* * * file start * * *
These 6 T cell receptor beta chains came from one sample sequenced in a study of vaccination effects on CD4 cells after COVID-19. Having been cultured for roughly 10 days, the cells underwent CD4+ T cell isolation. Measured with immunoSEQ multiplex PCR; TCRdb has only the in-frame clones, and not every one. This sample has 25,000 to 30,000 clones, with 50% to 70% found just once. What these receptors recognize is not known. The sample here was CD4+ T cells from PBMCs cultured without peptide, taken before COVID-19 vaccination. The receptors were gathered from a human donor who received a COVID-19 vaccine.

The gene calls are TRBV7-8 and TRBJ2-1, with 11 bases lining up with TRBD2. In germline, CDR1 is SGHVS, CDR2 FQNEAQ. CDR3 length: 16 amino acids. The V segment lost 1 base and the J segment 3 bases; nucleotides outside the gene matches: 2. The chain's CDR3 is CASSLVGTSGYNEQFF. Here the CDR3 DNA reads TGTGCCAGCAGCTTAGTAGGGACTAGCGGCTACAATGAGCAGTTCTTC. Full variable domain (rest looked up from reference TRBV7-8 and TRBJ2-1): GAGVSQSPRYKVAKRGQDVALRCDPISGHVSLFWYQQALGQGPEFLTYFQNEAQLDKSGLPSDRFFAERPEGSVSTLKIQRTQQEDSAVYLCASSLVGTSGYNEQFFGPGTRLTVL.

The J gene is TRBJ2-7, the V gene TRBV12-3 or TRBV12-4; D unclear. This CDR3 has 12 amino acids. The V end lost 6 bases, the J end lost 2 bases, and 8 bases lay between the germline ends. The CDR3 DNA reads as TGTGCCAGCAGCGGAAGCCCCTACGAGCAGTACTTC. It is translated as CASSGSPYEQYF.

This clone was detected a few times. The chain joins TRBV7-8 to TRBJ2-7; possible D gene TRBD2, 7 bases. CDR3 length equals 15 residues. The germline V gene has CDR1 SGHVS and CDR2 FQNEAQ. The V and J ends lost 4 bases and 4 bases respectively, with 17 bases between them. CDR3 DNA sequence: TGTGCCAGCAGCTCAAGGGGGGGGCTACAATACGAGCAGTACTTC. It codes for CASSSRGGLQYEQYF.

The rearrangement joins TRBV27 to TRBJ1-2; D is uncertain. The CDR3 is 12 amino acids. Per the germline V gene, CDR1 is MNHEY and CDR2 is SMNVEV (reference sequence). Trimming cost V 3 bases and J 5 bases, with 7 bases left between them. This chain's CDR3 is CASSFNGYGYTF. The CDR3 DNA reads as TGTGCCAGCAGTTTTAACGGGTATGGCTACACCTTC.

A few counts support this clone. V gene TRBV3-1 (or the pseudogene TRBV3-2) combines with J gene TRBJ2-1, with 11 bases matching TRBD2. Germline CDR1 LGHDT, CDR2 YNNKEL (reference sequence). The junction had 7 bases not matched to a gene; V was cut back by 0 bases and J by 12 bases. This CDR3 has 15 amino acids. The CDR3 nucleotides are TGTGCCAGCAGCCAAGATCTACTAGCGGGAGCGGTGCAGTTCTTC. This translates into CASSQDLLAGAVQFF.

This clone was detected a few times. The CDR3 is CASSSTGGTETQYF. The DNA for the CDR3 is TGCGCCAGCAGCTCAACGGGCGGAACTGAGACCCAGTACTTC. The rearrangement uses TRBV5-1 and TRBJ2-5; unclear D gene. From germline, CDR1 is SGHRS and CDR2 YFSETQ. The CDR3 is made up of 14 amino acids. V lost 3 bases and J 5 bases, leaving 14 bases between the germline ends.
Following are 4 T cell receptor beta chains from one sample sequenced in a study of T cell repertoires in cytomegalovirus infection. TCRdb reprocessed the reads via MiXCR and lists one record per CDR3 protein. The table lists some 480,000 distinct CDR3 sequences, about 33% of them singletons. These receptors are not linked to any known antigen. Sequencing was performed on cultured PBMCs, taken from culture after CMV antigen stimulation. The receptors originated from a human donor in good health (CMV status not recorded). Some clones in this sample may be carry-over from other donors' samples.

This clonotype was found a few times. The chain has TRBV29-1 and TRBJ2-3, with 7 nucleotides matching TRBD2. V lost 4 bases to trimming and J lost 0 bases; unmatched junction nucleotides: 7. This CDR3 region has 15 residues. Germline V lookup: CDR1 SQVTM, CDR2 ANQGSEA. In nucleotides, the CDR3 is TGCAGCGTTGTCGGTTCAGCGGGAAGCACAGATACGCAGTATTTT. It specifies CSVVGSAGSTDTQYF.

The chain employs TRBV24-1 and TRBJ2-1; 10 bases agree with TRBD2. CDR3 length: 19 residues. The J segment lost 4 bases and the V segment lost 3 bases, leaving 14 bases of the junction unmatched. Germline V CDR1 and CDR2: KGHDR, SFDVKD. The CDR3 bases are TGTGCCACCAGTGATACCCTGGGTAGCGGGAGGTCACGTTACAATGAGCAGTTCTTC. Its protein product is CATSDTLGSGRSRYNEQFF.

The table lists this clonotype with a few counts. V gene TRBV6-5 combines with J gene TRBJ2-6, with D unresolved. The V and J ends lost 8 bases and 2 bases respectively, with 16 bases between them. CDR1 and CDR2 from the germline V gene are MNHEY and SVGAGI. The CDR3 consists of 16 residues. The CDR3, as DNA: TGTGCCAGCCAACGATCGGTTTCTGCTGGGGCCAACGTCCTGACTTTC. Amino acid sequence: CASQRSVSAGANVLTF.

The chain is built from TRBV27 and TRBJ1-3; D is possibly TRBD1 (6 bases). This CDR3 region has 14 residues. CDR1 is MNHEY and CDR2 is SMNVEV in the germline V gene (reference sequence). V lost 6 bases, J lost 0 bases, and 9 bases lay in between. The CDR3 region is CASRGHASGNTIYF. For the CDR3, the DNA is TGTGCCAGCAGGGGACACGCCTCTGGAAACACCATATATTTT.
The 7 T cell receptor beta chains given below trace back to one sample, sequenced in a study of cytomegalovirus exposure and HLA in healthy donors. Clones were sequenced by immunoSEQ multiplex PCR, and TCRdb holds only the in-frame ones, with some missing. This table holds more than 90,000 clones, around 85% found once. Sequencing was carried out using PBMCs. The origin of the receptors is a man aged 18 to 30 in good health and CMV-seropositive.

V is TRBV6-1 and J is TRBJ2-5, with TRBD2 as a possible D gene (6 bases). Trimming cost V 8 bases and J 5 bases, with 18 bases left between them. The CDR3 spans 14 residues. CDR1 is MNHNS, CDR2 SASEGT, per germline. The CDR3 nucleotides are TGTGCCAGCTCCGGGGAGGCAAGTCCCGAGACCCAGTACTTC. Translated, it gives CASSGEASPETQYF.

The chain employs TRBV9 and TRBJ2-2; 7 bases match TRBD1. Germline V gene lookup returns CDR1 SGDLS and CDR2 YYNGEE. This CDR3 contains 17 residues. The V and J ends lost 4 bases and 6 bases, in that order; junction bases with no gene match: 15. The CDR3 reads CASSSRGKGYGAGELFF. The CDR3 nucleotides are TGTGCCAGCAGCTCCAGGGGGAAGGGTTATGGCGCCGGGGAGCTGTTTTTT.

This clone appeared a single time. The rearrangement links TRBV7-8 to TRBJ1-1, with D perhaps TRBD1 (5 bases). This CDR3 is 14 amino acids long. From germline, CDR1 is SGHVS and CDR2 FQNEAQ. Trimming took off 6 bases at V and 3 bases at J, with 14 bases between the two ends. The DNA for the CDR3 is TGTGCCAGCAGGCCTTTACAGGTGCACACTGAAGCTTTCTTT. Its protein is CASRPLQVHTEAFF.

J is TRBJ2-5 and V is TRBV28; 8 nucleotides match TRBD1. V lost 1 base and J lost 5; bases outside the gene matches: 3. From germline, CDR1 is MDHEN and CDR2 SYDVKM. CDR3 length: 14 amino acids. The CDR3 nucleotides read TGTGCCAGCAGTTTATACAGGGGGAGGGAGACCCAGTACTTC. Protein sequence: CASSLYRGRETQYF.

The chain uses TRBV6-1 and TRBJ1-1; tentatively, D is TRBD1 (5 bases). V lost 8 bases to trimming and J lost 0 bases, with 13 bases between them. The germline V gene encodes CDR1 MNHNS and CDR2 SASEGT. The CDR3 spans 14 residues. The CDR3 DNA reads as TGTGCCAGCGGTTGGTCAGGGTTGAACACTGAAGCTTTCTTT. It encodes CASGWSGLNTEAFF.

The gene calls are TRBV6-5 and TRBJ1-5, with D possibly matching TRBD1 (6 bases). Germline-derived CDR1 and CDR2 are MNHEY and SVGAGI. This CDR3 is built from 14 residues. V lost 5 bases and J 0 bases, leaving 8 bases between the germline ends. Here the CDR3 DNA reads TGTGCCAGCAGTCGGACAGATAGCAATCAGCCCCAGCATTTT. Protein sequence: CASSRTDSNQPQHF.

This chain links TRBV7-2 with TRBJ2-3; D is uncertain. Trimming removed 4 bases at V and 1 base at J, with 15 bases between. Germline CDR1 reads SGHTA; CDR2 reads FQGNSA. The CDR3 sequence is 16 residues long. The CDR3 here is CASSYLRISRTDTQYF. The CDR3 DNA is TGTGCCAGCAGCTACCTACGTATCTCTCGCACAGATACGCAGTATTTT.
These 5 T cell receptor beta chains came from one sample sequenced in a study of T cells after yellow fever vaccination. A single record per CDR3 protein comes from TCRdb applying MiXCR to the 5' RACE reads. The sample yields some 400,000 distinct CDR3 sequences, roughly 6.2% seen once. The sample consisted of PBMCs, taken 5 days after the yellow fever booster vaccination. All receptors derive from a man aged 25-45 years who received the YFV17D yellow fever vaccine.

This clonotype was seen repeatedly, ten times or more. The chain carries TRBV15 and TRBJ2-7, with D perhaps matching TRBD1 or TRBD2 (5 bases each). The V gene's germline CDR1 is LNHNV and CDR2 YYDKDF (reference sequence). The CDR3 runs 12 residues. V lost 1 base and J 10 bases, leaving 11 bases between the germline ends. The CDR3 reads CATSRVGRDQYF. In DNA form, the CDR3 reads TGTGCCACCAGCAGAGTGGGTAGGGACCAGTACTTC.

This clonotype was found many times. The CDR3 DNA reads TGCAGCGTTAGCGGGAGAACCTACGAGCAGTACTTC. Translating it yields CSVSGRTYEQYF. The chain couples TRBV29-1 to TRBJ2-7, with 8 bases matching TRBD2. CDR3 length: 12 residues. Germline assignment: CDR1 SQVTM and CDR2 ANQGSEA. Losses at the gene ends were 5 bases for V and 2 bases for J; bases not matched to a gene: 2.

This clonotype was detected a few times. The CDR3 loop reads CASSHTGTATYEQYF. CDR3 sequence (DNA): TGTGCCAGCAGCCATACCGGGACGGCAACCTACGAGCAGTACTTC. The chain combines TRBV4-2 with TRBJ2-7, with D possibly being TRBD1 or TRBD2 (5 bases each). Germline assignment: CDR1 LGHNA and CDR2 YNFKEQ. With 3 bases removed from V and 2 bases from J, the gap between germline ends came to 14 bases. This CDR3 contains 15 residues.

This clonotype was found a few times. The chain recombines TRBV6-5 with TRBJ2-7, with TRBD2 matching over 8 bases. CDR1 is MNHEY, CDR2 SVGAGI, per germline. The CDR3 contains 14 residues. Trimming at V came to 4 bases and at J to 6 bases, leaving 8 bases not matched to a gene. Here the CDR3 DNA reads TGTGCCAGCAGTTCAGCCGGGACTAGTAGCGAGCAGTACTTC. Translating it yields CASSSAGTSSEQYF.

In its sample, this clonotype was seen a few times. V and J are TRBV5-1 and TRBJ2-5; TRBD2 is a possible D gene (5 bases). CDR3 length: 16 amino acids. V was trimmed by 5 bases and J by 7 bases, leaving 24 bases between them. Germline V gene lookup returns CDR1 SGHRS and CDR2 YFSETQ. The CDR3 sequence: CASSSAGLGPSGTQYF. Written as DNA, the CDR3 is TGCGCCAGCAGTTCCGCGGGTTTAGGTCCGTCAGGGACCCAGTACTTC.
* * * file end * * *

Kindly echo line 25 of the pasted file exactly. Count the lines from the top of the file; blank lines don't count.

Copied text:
This clonotype was found a few times. The chain recombines TRBV6-5 with TRBJ2-7, with TRBD2 matching over 8 bases. CDR1 is MNHEY, CDR2 SVGAGI, per germline. The CDR3 contains 14 residues. Trimming at V came to 4 bases and at J to 6 bases, leaving 8 bases not matched to a gene. Here the CDR3 DNA reads TGTGCCAGCAGTTCAGCCGGGACTAGTAGCGAGCAGTACTTC. Translating it yields CASSSAGTSSEQYF.